A British art teacher, a painter of flowers and landscapes, and an environmentalist committed to the welfare of animals, Sir Cedric Lockwood Morris tried lots of different jobs before he figured out how to combine his love for flowers and painting.
In this Tate Kids video, directed by Anna Benner, we learn about Morris’ childhood in nature, his pets, his school, his artwork, his life in England and abroad with partner Arthur Lett-Haines, as well as his botanical inventions. From ArtUK.org:
“Morris would grow his colourful subject matter in the garden at Pound Farm where he also had a studio, and one of his ex-students, Joan Warburton (1920–1996), later reminisced how ‘to go in there quietly when Cedric was painting the favourite of all his flowers, Irises, was a revelation.’
“It was Morris’s incredibly close contact with his subject and deep understanding of their design that enabled him to paint flowers as if they were people – with a mood and personality.”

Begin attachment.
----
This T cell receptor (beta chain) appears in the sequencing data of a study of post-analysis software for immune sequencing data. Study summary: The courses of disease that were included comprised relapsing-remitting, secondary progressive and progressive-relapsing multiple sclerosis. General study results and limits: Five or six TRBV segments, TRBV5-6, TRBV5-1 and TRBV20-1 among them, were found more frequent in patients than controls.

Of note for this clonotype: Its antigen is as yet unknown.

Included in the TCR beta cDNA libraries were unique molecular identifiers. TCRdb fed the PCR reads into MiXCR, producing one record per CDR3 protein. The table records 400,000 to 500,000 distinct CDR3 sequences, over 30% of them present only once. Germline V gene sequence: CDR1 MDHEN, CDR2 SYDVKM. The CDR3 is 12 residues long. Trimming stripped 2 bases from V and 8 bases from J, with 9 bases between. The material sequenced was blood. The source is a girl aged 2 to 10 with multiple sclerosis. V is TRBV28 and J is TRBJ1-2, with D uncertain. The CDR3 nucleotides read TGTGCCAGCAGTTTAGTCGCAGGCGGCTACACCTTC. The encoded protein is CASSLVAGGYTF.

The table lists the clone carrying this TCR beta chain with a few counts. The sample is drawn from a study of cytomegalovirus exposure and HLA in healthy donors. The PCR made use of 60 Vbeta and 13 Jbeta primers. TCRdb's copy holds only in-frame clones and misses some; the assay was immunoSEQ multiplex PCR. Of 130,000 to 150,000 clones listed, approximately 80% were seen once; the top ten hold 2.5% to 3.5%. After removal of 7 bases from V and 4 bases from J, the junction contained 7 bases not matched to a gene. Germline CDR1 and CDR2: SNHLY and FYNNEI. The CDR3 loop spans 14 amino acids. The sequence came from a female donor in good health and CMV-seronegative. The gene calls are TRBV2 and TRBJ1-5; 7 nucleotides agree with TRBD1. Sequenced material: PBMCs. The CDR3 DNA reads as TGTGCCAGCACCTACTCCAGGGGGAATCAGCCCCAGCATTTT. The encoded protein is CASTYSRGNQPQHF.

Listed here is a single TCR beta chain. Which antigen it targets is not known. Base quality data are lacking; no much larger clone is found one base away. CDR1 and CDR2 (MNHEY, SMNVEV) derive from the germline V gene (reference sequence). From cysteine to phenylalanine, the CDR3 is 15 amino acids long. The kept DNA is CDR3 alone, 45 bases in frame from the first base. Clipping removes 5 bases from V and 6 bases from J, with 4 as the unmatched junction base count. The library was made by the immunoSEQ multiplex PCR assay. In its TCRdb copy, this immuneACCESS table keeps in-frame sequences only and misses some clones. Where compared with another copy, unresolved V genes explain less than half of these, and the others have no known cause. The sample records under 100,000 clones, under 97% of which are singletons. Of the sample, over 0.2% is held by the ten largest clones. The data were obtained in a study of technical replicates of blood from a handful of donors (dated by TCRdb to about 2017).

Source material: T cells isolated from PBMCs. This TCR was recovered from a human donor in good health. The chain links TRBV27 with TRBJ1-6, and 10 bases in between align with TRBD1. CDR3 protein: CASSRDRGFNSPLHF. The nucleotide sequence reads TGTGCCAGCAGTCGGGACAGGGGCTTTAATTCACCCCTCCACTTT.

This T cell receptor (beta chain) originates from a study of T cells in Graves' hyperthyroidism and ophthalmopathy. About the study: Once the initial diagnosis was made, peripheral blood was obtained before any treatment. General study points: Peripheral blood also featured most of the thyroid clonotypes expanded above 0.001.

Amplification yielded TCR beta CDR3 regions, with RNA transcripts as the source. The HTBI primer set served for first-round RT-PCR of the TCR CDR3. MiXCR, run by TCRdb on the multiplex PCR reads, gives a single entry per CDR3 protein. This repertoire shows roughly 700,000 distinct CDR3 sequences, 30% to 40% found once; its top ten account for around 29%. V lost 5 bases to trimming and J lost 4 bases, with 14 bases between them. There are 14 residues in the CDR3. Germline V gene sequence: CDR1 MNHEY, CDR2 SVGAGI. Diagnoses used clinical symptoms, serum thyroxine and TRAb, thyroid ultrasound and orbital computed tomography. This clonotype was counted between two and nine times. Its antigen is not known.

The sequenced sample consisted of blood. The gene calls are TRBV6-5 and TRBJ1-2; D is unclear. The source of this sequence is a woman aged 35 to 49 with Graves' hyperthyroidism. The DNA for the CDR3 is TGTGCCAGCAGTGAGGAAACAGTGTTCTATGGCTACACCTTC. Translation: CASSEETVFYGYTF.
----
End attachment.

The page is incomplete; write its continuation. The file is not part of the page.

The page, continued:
At the East Anglian School of Painting and Drawing, established by Morris and Lett-Haines, Morris “filled the school with pets…”
“…including two ducks, a cockatoo, a peacock named Ptolemy, Menace the cat, Rubeo the parrot, and a rabbit who liked to sit on his shoulder while he painted. In later years, Cedric devoted himself to his gardens often traveling abroad to search for exotic flowers which he would then bring home and look after.
“Today, he is remembered for his flowers as well as his paintings of them. Sometimes he named flowers after his pets, and if you visit a garden center today, you might find an iris called Benton Rubeo or a Benton Menace or even a geranium or a rose named after Cedric Morris himself.
“Is there anything you love so much that you’d like to have one named after you?”
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